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Another ATP Travelblog - Mobility in Costa Rica

Brett Jones
Brett Jones February 1, 2013 Brett Jones is a former Business Development Manager at Arlington Transportation Partners.
ATP TAKEAWAY: ATP goes to Costa Rica! Despite almost literally being in a different world, there were some interesting similarities in how people get around. Check it out below!

I feel a little guilty posting this on such a cold, blustery day - but I just returned from a trip to Costa Rica. My girlfriend and I went to escape the cold, and take a break from the rigors of work and graduate school. Still, as a transportation professional navigating a foreign land, I couldn't help but take notice of certain aspects of Costa Rican mobility. During our trip, we spent all of our time in small, mainly rural towns - a vast contrast to the bustling urban environment in and around Arlington. Yet, despite almost literally being in a different world, there were some interesting similarities in how people get around. Tourism is one of the primary industries in Costa Rica, and promoting tourism in a sustainable way is a big part of that. Nearly everywhere we went, we encountered eco-friendly initiatives: green hotels, locally sourced food, wind-farms, human powered mobility. Costa Ricans are keenly aware of their environmental impact, and focused on preserving the natural beauty and balance of their various ecosystems.

Admittedly, we did most of our traveling via rental car. We visited several interesting destinations, a couple of which were difficult to access. Having a car gave us the flexibility to see the country on our own terms – and the added challenge of navigating an unknown area on our own. In each destination, we tried to leave the car behind and explore local areas by foot or via tourist vanpools.  Here are a few observations about transportation, and life in general, in Costa Rica. 

GPS is Your Friend. This is the first thing I noticed about Costa Rica. At least in the rural areas we visited – wayfinding information is very lacking. Roads and intersections are unmarked. Several times, were it not for our GPS unit, we would not even have known the name of the sleepy town we were driving through. Luckily, in many situations, the road we were on was literally the ONLY road to our destination, so it was easy to keep on course. Also – an added bonus, in certain areas, pavement is optional! As far as traffic reducing strategies go, I don’t think I’ve seen anything that works as well as gravel and potholes. On our way to Monteverde Cloud Forest Reserve, we drove for over an hour on unpaved, winding roads, and only saw two or three other cars. The road to Monteverde

Take Your Time. One of the great things I noticed during our travels was that the pace of life in general seemed to be slower. People in Costa Rica just aren’t in a hurry the way most of us are in the US. This was evidenced by slower speeds on roads, more ‘active’ transportation. Even on major roads, like the Pan American Highway, there is only 1 lane of traffic in each direction, and speeds rarely exceed 80km/hour.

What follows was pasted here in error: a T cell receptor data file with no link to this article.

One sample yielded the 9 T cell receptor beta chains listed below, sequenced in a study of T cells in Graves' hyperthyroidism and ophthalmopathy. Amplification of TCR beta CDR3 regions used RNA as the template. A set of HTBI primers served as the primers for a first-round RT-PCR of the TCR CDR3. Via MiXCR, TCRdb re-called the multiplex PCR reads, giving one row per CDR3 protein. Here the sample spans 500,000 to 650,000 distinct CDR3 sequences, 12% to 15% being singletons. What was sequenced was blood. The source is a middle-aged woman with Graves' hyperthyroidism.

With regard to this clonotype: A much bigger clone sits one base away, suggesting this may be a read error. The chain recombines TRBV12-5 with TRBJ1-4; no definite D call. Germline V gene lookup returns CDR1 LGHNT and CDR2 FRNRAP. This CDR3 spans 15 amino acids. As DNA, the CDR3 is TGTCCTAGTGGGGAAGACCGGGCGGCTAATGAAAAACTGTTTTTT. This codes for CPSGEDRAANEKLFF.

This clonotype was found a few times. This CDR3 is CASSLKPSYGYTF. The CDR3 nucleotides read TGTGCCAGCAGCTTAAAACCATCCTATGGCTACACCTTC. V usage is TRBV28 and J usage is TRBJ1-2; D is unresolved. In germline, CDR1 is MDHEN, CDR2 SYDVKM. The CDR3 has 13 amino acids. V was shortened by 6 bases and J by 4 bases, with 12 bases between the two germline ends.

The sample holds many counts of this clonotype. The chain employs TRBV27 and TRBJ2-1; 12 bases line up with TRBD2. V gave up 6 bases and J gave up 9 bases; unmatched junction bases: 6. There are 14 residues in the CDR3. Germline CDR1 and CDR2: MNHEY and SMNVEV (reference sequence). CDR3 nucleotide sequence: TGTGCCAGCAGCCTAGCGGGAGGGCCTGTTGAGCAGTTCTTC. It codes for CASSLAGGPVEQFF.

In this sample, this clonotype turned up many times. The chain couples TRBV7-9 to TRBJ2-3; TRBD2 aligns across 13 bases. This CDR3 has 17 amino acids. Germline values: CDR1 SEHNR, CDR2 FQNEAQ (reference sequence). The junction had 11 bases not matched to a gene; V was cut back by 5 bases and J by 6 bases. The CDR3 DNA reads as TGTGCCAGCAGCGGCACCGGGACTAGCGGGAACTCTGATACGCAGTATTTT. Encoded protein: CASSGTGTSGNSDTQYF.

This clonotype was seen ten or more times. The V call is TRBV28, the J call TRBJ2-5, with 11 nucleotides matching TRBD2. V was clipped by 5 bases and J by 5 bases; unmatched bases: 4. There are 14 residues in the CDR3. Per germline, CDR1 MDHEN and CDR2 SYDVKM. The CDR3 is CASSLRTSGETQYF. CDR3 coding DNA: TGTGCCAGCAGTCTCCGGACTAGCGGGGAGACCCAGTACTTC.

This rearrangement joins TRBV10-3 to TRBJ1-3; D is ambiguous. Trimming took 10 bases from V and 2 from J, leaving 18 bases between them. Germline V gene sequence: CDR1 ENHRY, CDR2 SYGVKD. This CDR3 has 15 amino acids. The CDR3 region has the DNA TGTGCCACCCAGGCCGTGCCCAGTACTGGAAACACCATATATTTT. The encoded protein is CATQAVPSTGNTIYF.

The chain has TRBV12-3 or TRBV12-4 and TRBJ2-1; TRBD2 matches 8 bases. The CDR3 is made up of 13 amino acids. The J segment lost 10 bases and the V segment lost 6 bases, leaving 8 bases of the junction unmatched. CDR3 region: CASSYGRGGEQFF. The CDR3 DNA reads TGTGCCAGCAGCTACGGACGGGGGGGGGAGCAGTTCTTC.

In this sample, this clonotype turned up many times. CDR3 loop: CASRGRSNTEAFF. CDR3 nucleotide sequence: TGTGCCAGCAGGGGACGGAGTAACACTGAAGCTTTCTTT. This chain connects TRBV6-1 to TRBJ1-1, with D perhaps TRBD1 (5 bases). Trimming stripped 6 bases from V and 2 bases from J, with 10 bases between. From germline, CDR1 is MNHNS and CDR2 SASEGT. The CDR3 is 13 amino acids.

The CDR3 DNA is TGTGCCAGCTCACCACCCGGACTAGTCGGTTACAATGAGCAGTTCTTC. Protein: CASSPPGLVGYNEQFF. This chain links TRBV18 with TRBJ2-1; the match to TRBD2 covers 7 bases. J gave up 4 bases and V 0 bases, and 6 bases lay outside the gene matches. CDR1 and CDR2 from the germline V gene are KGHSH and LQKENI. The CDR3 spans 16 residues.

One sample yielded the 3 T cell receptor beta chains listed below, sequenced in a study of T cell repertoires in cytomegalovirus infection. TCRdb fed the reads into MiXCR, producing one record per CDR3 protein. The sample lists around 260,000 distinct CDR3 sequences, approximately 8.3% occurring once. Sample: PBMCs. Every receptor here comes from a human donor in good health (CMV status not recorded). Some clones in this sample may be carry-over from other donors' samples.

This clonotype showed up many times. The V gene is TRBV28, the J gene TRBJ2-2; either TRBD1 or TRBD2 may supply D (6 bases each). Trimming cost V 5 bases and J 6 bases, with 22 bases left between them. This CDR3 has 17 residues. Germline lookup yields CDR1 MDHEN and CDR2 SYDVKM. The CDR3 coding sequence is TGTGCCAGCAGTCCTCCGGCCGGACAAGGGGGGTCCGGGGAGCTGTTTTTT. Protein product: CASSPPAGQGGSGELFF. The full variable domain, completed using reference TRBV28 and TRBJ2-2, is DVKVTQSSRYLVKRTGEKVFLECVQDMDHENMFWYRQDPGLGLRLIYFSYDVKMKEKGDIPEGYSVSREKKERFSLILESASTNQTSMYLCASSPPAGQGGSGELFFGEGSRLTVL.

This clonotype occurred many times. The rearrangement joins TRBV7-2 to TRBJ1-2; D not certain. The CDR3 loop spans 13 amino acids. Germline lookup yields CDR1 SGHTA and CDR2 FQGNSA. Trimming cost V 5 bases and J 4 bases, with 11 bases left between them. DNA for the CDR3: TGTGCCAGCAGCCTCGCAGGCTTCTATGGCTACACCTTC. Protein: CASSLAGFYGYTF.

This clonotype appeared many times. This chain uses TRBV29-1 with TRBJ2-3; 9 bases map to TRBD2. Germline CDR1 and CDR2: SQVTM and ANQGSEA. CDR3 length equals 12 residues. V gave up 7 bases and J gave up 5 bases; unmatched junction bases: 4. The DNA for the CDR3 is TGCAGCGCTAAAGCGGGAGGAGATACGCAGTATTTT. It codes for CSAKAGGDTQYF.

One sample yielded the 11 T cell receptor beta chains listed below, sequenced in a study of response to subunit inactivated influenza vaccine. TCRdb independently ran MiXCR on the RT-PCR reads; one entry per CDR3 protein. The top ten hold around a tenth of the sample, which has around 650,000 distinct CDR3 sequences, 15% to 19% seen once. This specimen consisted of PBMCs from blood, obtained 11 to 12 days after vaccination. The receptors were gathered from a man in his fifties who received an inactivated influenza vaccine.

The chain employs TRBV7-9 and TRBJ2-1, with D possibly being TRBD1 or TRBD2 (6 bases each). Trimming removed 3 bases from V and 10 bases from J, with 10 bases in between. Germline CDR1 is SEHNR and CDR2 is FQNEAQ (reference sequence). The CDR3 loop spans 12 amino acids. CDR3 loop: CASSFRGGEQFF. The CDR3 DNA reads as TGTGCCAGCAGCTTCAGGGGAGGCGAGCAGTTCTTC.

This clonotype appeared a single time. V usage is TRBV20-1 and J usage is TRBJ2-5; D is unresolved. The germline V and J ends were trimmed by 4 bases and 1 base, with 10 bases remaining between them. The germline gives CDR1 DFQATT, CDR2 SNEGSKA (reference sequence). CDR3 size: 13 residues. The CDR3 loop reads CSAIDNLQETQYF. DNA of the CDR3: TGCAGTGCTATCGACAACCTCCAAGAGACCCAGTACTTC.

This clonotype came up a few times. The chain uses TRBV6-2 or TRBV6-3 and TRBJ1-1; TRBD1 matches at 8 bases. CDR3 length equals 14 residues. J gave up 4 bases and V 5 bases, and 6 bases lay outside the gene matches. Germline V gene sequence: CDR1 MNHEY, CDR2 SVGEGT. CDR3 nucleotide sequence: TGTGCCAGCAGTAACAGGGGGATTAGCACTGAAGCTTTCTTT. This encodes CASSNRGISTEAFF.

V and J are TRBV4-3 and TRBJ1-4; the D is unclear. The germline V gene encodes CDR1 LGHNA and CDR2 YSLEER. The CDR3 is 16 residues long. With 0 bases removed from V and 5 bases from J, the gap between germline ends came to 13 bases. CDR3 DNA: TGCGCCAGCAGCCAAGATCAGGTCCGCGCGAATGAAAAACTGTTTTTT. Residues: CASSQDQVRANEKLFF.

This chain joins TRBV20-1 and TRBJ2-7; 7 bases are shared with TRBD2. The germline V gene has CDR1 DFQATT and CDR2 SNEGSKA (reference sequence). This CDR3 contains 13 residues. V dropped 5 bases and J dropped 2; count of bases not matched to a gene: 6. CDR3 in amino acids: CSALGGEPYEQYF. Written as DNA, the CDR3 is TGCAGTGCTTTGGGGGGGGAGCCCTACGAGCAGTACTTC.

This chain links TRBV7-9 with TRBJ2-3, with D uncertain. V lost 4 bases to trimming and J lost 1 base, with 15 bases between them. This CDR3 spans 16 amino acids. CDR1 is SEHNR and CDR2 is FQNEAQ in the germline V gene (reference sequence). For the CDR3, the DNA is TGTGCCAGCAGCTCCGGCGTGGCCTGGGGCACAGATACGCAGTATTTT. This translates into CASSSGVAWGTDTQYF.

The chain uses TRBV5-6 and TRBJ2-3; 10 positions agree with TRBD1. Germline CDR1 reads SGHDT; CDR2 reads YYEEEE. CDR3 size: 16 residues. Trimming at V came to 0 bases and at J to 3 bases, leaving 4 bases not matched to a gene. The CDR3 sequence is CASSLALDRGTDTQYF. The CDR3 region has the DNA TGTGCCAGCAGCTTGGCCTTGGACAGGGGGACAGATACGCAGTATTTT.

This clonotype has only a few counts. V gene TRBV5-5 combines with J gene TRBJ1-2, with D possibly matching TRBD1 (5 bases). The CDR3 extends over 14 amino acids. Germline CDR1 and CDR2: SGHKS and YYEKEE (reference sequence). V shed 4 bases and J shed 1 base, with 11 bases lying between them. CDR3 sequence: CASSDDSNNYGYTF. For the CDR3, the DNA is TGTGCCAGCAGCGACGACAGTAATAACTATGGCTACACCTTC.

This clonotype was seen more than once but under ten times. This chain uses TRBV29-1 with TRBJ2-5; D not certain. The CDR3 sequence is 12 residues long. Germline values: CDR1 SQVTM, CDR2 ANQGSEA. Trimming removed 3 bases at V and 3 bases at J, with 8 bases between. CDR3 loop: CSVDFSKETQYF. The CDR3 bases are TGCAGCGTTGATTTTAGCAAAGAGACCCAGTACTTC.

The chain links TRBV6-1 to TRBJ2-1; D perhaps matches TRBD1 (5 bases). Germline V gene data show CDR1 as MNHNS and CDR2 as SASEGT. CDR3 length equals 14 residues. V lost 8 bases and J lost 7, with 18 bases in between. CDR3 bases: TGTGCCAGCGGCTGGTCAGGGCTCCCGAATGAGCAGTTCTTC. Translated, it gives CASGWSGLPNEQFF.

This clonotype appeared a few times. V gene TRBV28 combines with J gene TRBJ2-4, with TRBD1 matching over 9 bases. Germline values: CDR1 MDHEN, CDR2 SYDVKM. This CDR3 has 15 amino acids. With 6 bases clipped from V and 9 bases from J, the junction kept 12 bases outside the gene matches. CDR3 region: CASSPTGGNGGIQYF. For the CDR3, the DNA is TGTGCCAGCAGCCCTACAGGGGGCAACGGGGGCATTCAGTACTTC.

Bus stop in Costa Rica

Costa Ricans are PALs. Hopefully you’re aware of Arlington’s initiative to increase awareness for safe cycling and walking by encouraging people to be Predictable, Alert and Lawful (PAL) when interacting with cars, buses, bikes and pedestrians.  In Costa Rica, PAL seemed to come naturally, as cars seemed more than willing to slow down as narrow roads became crowded with walkers, bicyclists and bus stops overflowed with Ticos waiting for a Colectivo to the next town. Safety is even emphasized on the ubiquitous motorbikes on Costa Rican roads, with operators required by law to wear a reflective yellow vest.

Coatis playing in the roadGet on the Bus. In Costa Rica, most people don’t have their own cars. While outside of San Jose and Liberia, most towns are small enough to be traversed by foot or bike, getting between towns is another story. Costa Rica has a very efficient and comprehensive bus system, with nearly every town getting at least one bus connection daily. Perhaps more importantly - most rides are $2.00 or less, even to a city 100 miles away. Imagine a daily public bus from Front Royal, VA to Arlington? Even remote Monteverde, at the end of a 45 mile gravel road, had daily bus service going to San Jose, Tilaran and Puntarenas.

Coati Crossing. More than once we were stopped by packs of small animals, called Coati, that had wandered onto local roads. Most cars were more than willing to wait while these little guys took their time crossing or looking for food. Another benefit of a slower pace of life. Take time to stop, see the animals. 

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